Biden falsely claims student debt write-off passed by Congress
At a recent conference, New Jersey Sen. Cory Booker gave the following speech:
“I have this great quote. It’s from my friend Elizabeth Warren. She said, and I’ll paraphrase, ‘You know what? We should be grateful to those who have helped us up here.’ I have been in the Senate of the United States for about five months now. I’ve gone to the Senate. I’ve been sitting on the Senate floor. I’ve walked the halls. I have never walked in the halls of the Senate of the United States. And I don’t plan on going back. I did so last night at 10:30 p.m. I just can’t wait to get back to the United States Senate. I like the floor. I like the hallways. I like the people. I like the conversations. And so I like to sit on the floor with my teammates, and we’ll just talk through the issues. It’s a learning experience.”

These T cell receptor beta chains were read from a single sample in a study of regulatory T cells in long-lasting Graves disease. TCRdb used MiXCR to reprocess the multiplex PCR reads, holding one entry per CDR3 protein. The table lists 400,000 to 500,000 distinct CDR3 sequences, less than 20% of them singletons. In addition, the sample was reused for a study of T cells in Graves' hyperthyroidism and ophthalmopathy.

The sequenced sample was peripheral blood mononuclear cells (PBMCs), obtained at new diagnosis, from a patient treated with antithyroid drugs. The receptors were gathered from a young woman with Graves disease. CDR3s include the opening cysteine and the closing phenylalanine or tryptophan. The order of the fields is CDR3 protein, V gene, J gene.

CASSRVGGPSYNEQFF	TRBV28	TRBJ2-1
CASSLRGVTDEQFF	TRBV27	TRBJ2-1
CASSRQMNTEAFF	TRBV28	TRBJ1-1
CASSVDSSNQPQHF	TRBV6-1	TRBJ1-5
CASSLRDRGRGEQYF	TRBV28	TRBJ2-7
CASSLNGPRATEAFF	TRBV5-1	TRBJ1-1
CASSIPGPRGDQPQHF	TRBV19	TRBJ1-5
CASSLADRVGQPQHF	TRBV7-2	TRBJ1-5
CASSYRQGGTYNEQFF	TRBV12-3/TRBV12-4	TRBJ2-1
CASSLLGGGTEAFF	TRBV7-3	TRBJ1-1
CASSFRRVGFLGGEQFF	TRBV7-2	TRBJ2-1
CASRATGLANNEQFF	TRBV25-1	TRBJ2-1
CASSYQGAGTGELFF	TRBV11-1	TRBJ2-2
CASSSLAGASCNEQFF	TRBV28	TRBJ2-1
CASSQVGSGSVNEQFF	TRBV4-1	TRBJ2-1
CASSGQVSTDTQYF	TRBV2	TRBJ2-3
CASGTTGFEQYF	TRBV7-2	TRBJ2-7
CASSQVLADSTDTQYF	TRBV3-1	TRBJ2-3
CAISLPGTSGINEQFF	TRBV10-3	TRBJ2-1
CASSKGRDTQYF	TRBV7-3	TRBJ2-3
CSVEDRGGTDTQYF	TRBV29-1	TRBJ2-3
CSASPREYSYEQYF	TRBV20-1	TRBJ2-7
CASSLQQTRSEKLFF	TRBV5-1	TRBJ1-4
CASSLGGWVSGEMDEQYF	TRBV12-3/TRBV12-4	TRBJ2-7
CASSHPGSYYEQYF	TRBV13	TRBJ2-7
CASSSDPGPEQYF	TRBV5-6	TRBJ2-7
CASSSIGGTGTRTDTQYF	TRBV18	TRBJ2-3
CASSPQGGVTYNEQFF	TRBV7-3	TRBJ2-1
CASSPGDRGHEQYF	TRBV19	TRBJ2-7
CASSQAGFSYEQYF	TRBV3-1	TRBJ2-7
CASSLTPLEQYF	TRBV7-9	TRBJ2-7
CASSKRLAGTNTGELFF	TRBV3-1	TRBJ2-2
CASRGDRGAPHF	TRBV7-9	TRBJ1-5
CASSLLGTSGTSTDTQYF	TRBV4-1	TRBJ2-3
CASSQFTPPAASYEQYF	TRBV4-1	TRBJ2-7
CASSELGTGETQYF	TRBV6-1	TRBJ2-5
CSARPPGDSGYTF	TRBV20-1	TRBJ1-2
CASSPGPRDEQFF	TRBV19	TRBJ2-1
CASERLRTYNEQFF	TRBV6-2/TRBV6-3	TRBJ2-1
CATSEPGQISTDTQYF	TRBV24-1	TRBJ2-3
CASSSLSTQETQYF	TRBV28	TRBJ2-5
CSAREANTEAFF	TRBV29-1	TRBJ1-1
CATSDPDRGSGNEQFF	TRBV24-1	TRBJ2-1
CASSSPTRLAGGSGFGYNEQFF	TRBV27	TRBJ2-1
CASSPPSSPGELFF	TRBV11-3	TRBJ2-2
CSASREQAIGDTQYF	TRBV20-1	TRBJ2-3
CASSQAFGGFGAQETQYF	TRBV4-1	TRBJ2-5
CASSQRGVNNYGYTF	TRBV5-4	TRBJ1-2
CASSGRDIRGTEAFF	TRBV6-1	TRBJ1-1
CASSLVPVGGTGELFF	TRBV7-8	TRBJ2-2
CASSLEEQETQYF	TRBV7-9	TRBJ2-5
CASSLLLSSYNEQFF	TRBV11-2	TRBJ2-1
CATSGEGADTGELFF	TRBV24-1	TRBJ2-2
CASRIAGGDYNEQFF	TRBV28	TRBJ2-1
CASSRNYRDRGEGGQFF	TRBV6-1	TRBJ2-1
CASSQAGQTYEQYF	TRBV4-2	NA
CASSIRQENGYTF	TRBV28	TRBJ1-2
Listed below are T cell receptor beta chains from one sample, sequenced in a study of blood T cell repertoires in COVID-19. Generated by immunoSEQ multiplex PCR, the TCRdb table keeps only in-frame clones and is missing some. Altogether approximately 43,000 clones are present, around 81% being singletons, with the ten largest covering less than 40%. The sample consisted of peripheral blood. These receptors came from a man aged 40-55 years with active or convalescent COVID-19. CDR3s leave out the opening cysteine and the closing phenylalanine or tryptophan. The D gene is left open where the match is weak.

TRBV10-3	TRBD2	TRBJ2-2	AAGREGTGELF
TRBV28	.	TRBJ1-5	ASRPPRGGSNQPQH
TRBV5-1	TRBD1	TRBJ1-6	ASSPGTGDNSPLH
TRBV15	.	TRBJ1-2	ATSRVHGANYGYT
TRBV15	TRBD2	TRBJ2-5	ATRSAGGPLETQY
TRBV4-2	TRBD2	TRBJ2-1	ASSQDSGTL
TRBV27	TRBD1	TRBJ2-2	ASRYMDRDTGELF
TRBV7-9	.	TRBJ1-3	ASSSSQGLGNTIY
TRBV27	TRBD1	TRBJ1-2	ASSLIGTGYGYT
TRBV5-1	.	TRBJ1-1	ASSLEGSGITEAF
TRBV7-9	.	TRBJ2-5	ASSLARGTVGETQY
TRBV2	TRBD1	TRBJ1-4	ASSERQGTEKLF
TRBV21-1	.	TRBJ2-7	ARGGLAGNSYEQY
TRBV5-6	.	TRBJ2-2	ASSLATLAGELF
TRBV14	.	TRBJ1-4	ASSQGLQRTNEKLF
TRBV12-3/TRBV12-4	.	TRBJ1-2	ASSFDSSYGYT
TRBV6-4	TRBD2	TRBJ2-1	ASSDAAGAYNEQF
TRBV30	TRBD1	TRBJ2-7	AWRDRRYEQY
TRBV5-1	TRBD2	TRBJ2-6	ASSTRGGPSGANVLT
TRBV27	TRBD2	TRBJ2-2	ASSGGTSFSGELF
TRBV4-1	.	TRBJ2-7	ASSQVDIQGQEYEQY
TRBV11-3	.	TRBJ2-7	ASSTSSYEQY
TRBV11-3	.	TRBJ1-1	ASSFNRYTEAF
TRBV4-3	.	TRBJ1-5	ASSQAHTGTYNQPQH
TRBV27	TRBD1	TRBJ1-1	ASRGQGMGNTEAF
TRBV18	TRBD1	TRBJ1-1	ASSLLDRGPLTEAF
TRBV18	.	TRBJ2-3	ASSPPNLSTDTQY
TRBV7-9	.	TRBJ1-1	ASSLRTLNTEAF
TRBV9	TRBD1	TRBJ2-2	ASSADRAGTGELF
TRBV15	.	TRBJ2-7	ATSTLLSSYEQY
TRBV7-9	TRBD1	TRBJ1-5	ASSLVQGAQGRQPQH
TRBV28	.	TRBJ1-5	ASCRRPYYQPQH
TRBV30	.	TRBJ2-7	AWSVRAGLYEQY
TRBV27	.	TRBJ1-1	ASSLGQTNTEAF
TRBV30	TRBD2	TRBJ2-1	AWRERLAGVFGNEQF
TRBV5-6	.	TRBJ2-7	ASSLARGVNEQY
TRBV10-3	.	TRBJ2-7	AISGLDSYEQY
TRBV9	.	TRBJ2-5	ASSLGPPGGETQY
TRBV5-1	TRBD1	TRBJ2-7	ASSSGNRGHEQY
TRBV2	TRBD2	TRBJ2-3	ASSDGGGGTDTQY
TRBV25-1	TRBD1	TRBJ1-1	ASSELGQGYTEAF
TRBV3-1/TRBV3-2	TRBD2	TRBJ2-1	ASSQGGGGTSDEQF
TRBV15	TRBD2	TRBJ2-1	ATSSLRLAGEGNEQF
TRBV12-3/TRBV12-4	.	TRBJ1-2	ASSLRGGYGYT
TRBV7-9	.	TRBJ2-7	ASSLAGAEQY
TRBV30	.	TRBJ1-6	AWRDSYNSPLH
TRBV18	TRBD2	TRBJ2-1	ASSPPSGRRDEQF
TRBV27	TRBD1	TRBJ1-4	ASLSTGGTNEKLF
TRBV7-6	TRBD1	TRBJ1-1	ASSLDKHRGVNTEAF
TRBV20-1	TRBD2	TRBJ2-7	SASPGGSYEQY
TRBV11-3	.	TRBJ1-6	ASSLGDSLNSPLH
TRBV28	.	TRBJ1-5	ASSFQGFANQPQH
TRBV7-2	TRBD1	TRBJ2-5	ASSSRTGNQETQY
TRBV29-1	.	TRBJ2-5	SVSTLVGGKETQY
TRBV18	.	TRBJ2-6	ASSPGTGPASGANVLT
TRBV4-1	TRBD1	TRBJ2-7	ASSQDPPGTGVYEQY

I suppose he forgot to say:
“I learned how to do this stuff the hard way.”
That doesn’t sound like much like he’s a “great teacher” or an “ideal student.” But then again, this is Booker.
This is the kind of nonsense that gets him re-elected.
Asking for a vote on a bill that would allow him to have his student debt forgiven at age 59 sounds like a great start to a campaign. The more he says, the more people are inclined to trust him.
After all, if he’s a great student, he’ll have no trouble getting rid of his student loan debt and living the dream.
Here’s the bill he had in mind:
S.2236 – Senator Booker would have been glad to vote for this bill.
Now he’ll have to explain why he did not:
I was disappointed.
I’m not a big fan of the United States Senate, but they can be a great learning experience.
Here’s a letter that Booker sent to his fellow legislators:
Dear Fellow Senators:
I was disappointed when I realized that Senator Warren did not vote for